Then, Strickling carefully answered, “Possibly, but … we’re dealing now with the community. I’m not sure the community is prepared to deliver a proposal to us by the end of September. If it is we’ll deal with that then.”

This could be NTIA’s weak spot. According to Strickling, if the multistakeholder community delivers its proposal prior to September, the timing could “possibly” force NTIA to renew the contract beyond its current term. Possibly?

Somebody on the Senate Commerce Committee needs to ask the question of Strickling on February 25 when he is called to testify on the transition. Does the Congressional defund of the Internet transition this year force NTIA to renew the contract? If so, the only two options for renewal under the contract itself are for two- and four-year increments.

Yet, Strickling sees more flexibility than that, saying at the February 8 session, “We can extend the contract for up to four years, and while I can’t imagine why this process should require that length of time, if a few more weeks or months are needed as we get to the end of this, we can accommodate that.”

UPDATE: Here, Strickling is likely referring to section I.58 of the contract that states, “The Government may require continued performance of any services within the limits and at the rates specified in the contract. The option provision may be exercised more than once, but the total extension of performance hereunder shall not exceed 6 months. The Contracting Officer may exercise the option by written notice to the Contractor within 15 calendar days of expiration of the contract.”

But, because the agency would have to provide prior written notice of the short-term extension, and the purpose of said extension by Strickling’s own admission would be to facilitate the transition, the notice would have to come during the Fiscal Year 2015 prohibition. So, it couldn’t be issued.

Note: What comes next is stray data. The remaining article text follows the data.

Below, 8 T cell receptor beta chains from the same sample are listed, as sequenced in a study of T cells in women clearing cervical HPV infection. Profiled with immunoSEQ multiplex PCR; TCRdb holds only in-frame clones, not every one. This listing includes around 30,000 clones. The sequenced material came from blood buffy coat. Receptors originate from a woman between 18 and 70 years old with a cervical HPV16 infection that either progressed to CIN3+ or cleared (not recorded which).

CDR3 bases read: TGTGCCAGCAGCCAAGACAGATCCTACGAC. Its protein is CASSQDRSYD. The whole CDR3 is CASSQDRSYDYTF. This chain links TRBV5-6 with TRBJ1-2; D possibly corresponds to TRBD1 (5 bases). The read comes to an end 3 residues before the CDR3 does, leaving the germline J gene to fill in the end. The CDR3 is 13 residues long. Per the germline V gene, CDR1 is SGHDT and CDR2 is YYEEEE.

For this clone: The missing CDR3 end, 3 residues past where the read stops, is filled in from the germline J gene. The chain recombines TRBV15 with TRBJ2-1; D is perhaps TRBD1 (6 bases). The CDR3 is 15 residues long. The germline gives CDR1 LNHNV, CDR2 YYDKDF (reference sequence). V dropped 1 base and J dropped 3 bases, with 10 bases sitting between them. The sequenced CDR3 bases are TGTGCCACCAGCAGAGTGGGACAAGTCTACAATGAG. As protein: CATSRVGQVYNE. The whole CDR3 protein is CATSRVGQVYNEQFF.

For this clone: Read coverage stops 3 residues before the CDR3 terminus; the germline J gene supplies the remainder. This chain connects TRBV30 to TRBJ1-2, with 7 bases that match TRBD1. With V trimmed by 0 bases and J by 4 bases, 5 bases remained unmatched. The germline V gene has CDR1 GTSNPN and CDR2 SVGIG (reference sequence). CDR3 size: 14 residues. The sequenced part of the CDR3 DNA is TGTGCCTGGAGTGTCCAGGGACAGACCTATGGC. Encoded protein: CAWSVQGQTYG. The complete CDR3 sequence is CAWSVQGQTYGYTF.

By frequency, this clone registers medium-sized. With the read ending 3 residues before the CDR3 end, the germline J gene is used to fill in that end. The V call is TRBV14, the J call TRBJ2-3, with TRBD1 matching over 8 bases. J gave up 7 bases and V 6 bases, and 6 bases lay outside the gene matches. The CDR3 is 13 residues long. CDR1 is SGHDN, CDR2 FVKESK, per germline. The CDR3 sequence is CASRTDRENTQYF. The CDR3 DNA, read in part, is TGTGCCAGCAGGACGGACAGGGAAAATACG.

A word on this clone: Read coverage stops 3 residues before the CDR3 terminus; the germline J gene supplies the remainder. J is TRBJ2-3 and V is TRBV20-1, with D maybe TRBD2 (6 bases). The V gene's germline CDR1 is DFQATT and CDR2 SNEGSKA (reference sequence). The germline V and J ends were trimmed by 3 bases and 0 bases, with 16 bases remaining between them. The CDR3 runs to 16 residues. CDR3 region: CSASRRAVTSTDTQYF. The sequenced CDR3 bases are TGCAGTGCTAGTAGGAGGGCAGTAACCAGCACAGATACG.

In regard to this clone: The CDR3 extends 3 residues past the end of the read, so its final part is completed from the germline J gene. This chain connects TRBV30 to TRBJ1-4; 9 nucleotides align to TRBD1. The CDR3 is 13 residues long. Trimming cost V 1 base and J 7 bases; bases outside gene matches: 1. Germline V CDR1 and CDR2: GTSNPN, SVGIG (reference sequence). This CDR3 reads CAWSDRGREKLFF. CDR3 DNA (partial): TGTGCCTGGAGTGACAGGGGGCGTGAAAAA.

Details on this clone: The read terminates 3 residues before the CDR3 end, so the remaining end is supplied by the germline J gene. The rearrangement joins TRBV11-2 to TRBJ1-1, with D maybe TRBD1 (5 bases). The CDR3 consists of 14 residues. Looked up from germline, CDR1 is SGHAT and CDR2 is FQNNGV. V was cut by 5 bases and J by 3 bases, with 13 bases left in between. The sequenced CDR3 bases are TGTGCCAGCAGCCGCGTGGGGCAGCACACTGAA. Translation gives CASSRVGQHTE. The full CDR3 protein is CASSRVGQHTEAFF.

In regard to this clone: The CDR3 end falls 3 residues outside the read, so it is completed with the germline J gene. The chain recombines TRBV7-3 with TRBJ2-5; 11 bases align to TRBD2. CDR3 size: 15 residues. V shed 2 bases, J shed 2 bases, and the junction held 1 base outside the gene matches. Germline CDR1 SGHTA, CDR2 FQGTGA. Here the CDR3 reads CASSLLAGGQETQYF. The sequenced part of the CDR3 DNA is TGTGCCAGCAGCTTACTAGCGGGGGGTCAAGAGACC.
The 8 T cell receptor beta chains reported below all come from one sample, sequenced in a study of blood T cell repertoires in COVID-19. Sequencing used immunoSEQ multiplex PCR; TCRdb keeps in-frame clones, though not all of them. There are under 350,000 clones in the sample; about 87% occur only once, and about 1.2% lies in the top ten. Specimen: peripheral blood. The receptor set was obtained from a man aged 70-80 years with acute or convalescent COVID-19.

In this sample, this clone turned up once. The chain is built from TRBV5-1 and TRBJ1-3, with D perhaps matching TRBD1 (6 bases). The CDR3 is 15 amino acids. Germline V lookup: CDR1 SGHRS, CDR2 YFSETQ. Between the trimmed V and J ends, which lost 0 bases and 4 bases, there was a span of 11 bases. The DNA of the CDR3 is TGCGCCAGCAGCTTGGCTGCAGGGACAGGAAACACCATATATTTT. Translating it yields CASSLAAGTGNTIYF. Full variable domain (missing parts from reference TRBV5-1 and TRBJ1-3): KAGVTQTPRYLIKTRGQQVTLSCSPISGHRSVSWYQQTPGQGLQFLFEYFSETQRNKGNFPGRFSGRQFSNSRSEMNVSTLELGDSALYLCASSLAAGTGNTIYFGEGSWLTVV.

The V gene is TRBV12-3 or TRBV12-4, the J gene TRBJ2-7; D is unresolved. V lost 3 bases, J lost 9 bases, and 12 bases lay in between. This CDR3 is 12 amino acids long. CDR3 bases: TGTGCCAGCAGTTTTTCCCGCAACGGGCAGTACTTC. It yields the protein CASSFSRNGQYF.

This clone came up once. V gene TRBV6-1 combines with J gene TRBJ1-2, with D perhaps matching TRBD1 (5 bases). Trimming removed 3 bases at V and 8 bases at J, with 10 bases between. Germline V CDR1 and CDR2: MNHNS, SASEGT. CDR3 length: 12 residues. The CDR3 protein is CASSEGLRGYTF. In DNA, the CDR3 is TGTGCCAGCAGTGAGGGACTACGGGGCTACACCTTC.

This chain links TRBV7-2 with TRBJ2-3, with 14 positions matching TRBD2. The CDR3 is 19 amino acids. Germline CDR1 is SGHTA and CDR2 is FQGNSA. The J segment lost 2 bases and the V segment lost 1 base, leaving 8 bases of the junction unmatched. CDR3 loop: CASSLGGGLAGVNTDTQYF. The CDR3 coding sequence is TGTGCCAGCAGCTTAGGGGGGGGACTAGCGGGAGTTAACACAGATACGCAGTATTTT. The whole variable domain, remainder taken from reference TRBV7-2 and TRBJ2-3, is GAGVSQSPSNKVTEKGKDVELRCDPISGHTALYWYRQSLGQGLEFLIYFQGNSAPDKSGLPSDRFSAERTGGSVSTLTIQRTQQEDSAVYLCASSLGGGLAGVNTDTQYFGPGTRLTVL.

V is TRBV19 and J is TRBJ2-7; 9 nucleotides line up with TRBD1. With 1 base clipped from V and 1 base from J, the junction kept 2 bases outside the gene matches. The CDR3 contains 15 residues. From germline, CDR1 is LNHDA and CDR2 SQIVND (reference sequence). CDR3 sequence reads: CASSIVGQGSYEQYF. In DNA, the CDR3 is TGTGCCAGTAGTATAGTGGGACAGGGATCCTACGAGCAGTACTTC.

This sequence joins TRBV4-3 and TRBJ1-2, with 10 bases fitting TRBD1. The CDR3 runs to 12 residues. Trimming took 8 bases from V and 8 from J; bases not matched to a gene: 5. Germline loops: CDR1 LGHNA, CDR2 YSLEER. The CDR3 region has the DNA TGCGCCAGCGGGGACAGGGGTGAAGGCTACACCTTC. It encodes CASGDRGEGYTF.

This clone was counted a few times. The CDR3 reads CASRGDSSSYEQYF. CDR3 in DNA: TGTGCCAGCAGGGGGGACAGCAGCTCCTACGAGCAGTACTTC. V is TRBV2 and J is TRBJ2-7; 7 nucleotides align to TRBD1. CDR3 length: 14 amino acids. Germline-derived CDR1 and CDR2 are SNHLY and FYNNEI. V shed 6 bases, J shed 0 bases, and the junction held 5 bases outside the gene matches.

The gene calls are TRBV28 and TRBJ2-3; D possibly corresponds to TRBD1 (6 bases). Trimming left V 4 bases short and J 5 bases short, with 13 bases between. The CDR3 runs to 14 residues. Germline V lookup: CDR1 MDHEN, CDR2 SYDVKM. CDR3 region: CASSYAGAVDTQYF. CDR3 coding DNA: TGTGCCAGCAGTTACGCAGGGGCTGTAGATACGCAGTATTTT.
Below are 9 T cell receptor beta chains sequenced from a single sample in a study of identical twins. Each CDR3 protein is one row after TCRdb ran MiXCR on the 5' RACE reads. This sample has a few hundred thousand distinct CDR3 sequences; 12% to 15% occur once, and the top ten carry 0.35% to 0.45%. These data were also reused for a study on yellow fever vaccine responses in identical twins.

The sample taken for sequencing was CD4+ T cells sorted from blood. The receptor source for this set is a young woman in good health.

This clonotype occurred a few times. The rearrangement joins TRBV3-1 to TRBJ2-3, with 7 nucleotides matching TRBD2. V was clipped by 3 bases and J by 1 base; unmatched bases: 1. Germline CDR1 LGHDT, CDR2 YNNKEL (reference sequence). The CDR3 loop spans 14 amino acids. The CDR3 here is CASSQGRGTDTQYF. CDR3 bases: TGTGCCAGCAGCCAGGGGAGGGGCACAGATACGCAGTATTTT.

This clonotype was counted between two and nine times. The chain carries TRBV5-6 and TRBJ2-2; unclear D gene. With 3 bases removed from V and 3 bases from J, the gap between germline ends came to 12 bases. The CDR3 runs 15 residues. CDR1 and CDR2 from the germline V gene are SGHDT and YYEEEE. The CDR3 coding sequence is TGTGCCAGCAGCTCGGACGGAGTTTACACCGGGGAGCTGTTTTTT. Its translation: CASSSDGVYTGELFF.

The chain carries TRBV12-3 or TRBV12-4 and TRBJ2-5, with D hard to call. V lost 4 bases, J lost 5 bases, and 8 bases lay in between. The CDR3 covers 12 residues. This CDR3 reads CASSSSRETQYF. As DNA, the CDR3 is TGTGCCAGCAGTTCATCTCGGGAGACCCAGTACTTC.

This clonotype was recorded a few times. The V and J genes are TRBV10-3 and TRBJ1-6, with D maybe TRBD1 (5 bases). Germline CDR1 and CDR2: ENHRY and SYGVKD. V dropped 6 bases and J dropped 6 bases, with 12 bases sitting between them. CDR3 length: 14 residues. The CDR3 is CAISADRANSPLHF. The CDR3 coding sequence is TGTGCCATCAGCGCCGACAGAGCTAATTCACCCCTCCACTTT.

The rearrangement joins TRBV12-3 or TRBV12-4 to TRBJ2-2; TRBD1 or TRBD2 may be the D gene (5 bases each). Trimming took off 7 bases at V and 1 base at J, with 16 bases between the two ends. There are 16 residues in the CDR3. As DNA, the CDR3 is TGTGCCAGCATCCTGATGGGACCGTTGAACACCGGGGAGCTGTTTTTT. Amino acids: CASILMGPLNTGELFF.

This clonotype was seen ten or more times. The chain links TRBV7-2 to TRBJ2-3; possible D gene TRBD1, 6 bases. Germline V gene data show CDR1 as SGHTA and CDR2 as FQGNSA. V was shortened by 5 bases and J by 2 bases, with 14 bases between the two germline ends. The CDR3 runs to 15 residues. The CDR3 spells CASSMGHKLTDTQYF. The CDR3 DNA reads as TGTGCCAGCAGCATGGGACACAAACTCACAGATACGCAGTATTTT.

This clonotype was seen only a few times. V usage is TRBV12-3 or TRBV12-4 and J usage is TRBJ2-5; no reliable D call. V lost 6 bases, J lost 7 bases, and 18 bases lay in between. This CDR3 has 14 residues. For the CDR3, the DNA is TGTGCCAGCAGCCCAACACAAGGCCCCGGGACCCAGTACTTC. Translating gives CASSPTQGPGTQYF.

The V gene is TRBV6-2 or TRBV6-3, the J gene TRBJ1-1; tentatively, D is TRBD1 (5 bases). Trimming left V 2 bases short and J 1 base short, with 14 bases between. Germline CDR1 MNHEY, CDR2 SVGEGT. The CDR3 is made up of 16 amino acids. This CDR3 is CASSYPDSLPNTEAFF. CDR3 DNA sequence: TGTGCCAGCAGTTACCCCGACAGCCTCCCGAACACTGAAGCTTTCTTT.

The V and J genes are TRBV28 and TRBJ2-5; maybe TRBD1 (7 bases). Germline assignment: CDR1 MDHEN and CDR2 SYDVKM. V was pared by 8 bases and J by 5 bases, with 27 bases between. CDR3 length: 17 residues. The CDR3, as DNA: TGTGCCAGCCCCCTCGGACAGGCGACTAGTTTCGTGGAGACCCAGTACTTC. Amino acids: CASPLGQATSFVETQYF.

At the separate February 10 session, Strickling thought a two-year renewal might hurt the transition, saying, “if the community comes back and says, we need the full two years, I think that’s an issue because then that gets into the question of casting some question about the credibility of the whole process that’s being used here.”

And yet, it’s not about credibility, it’s about the law. The Congressional prohibition functionally forces NTIA into a two-year renewal, whether the multistakeholder community likes it or not.

But the fact that Strickling is admitting openly that he is uncertain if the transition will be ready by the end of September provides one more reason why the existing contract should be renewed for another two years.

Such an extension will provide ample time for all of the underlying questions — such as the need for Congressional approval of any transition of government property like the IANA functions — to be examined by Congress.

Because on that count, on February 8 Strickling said, “We do not need congressional approval in order to allow the plan to go forward.”

Oh really? Given the clear prohibition Congress just passed to stop the transition this year, it is clear NTIA does need approval. And it is high time members make their voices heard — and let NTIA know who’s really in charge once and for all.

Robert Romano is the senior editor of Americans for Limited Government.